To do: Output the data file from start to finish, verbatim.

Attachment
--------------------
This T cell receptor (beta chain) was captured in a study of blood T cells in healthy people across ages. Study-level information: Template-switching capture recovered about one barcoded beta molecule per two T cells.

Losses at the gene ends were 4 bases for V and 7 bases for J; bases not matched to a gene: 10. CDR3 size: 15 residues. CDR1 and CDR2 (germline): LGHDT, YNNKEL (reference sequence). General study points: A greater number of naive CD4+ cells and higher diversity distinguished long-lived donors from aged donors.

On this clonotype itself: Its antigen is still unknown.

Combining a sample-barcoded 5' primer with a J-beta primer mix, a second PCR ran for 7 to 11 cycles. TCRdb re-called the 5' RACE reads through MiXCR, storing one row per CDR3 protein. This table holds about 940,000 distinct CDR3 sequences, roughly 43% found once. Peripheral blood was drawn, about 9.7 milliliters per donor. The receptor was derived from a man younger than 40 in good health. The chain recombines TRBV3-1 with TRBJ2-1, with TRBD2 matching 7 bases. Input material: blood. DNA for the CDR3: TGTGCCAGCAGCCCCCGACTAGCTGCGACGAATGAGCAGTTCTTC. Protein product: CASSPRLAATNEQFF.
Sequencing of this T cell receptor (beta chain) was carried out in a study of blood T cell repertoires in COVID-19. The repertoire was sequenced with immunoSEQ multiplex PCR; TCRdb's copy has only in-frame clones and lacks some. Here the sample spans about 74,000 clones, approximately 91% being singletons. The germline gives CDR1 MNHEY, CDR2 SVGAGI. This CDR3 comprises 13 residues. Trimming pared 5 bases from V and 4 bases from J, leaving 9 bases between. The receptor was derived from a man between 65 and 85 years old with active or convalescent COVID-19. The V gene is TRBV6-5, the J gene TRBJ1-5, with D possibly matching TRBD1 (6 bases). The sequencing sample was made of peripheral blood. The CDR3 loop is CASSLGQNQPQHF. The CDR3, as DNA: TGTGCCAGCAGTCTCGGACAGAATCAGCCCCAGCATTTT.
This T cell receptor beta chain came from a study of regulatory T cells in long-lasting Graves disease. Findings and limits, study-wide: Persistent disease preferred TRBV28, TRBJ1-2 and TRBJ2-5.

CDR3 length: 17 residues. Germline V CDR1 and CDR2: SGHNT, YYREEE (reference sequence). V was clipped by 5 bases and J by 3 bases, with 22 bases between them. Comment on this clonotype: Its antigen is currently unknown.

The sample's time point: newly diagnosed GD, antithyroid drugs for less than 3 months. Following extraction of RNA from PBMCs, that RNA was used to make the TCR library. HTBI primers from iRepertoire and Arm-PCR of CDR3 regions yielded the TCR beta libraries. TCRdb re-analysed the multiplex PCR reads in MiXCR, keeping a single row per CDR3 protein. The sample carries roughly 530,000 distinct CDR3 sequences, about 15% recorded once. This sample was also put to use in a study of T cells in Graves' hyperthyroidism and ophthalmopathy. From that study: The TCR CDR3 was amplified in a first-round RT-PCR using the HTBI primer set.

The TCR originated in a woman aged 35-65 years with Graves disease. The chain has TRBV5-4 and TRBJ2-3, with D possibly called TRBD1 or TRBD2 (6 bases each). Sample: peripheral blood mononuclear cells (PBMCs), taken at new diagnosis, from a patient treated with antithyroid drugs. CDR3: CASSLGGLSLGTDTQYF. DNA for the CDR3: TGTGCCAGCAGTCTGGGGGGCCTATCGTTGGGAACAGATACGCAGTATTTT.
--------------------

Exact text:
This T cell receptor (beta chain) was captured in a study of blood T cells in healthy people across ages. Study-level information: Template-switching capture recovered about one barcoded beta molecule per two T cells.

Losses at the gene ends were 4 bases for V and 7 bases for J; bases not matched to a gene: 10. CDR3 size: 15 residues. CDR1 and CDR2 (germline): LGHDT, YNNKEL (reference sequence). General study points: A greater number of naive CD4+ cells and higher diversity distinguished long-lived donors from aged donors.

On this clonotype itself: Its antigen is still unknown.

Combining a sample-barcoded 5' primer with a J-beta primer mix, a second PCR ran for 7 to 11 cycles. TCRdb re-called the 5' RACE reads through MiXCR, storing one row per CDR3 protein. This table holds about 940,000 distinct CDR3 sequences, roughly 43% found once. Peripheral blood was drawn, about 9.7 milliliters per donor. The receptor was derived from a man younger than 40 in good health. The chain recombines TRBV3-1 with TRBJ2-1, with TRBD2 matching 7 bases. Input material: blood. DNA for the CDR3: TGTGCCAGCAGCCCCCGACTAGCTGCGACGAATGAGCAGTTCTTC. Protein product: CASSPRLAATNEQFF.
Sequencing of this T cell receptor (beta chain) was carried out in a study of blood T cell repertoires in COVID-19. The repertoire was sequenced with immunoSEQ multiplex PCR; TCRdb's copy has only in-frame clones and lacks some. Here the sample spans about 74,000 clones, approximately 91% being singletons. The germline gives CDR1 MNHEY, CDR2 SVGAGI. This CDR3 comprises 13 residues. Trimming pared 5 bases from V and 4 bases from J, leaving 9 bases between. The receptor was derived from a man between 65 and 85 years old with active or convalescent COVID-19. The V gene is TRBV6-5, the J gene TRBJ1-5, with D possibly matching TRBD1 (6 bases). The sequencing sample was made of peripheral blood. The CDR3 loop is CASSLGQNQPQHF. The CDR3, as DNA: TGTGCCAGCAGTCTCGGACAGAATCAGCCCCAGCATTTT.
This T cell receptor beta chain came from a study of regulatory T cells in long-lasting Graves disease. Findings and limits, study-wide: Persistent disease preferred TRBV28, TRBJ1-2 and TRBJ2-5.

CDR3 length: 17 residues. Germline V CDR1 and CDR2: SGHNT, YYREEE (reference sequence). V was clipped by 5 bases and J by 3 bases, with 22 bases between them. Comment on this clonotype: Its antigen is currently unknown.

The sample's time point: newly diagnosed GD, antithyroid drugs for less than 3 months. Following extraction of RNA from PBMCs, that RNA was used to make the TCR library. HTBI primers from iRepertoire and Arm-PCR of CDR3 regions yielded the TCR beta libraries. TCRdb re-analysed the multiplex PCR reads in MiXCR, keeping a single row per CDR3 protein. The sample carries roughly 530,000 distinct CDR3 sequences, about 15% recorded once. This sample was also put to use in a study of T cells in Graves' hyperthyroidism and ophthalmopathy. From that study: The TCR CDR3 was amplified in a first-round RT-PCR using the HTBI primer set.

The TCR originated in a woman aged 35-65 years with Graves disease. The chain has TRBV5-4 and TRBJ2-3, with D possibly called TRBD1 or TRBD2 (6 bases each). Sample: peripheral blood mononuclear cells (PBMCs), taken at new diagnosis, from a patient treated with antithyroid drugs. CDR3: CASSLGGLSLGTDTQYF. DNA for the CDR3: TGTGCCAGCAGTCTGGGGGGCCTATCGTTGGGAACAGATACGCAGTATTTT.